At the 33-minute mark, Reyna dribbled left across the top of the penalty box area against a curiously unconcerned Iranian defense, then let fly a withering left-footed shot that caromed off the right post. However, as the United States went forward, often pushing one of its defenders into the attack, as well, it left vacant enormous tracts of territory in the defensive half.

Iran began to counterattack with some vigor, creating dangerous, one-on-one moments, usually with German Bundesliga forward Khodadad Azizi at the firing end. The first goal came late in the first half, when the defensively limited Yanks appeared both tired and in disarray.

Javad Zarincheh, previously a harmless threat on the right wing, played give-and-go outside the U.S. box with midfielder Mahdavikia, Zarincheh carrying the ball toward the corner, where he crossed it past U.S. sweeper Thomas Dooley. The ball found the head of midfielder Estili, completely unmarked near the penalty spot, and he flicked a perfectly placed header shot into the upper-left corner of the goal.

Reyna and Ramos, neither known for defensive prowess, were the only U.S. players close to the play, and they watched Estili's shot sail over them and into the goal. Ramos said he and Reyna thought the other was marking the Iranian.

The second goal was even easier. With the Americans pressing forward desperately late in the game, Estili popped the ball past a missed tackle by Frankie Hejduk, and Mahdavikia ran onto it with no one between him and goalkeeper Kasey Keller. Defender David Regis couldn't catch Mahdavikia before he entered the box and fired a shot into the right corner past a diving Keller.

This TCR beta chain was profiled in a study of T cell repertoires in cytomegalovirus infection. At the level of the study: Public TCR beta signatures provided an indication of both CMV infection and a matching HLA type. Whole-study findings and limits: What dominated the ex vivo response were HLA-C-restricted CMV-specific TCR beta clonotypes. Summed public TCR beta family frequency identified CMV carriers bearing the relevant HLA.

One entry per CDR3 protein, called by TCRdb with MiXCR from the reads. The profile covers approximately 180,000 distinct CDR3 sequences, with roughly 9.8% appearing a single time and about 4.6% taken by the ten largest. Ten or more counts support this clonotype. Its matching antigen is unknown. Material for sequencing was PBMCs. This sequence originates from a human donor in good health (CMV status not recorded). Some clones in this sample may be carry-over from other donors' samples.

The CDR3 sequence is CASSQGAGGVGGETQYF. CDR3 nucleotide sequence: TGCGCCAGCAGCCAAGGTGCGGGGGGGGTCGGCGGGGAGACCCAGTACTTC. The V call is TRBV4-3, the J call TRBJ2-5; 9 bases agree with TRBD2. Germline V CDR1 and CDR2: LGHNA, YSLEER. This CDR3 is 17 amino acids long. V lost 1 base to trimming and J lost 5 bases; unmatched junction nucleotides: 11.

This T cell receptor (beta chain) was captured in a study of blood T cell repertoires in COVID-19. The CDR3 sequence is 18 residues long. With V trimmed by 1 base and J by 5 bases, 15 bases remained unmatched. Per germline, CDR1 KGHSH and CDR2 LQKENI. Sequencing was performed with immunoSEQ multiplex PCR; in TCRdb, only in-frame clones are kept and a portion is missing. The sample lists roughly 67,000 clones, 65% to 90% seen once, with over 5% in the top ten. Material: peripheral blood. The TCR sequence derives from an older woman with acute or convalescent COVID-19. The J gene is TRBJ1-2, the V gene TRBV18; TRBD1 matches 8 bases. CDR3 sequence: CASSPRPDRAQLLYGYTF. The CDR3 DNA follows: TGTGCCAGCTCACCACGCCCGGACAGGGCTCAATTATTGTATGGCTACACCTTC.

"That really crushed us, knowing we're down two goals with 15 minutes left," Jones said.

McBride's goal came on a crossing pass from Preki Radosavljevic, a 57th-minute substitute. The pass eluded goalkeeper Ahmed Abedzadeh and landed on the forehead of the diving McBride and trickled through the legs of an Iranian defender who tried to clear it off the line. "We knew they were weak on the back post, and that's where I was hanging around," he said. "Preki gave me a perfect pass, and I just had to put it in."

The United States has one more match before it goes home, Thursday against Yugoslavia, which is tied for first with Germany in Group F with four points. Iran has three points. "The match is important to us," Sampson said. "We came here to show we've improved. We're going to play to win. We're going to play to get a result, so the objective in the third match has not changed."

Paul Obejuerge writes for the San Bernardino County (Calif.) Sun.

Group F

Iran 2, United States 1
in Lyon

Iran: Ahmad Abedzadeh, Mohammad Khakpour, Mehdi Pashazadeh, Javad Zarincheh (Naim Saadavi 77), Mehdi Mahdavikia, Karim Bagheri, Hamid Estili, Nader Mohammadkhani (Afshin Peyravani 76), Mehrdad Minavand, Ali Daei, Khodadad Azizi (Ali Reza Mansourian 74).
United States: Kasey Keller, Eddie Pope, Thomas Dooley (Brian Maisonneuve 82), David Regis, Frankie Hejduk, Joe-Max Moore, Tab Ramos (Ernie Stewart 57), Claudio Reyna, Cobi Jones, Roy Wegerle (Preki Radosavljevic 57), Brian McBride.
Goals: Iran - Hamid Reza Estili 40, Medhi Mahdavikia 83. United States - Brian McBride 87.
Shots at goal: United States 27, Iran 15.
Shots on goal: United States 8, Iran 6.
Corner kicks: United States 6, Iran 2.
Fouls: United States 9, Iran 21.
Offsides: United States 1, Iran 1.
Yellow cautionary cards:Iran - Mehrdad Minavand 8, Javad Zarincheh 78. United States - David Regis 18.
Referee: Urs Meier (Switzerland).
Attendance: 44,000 (estimated).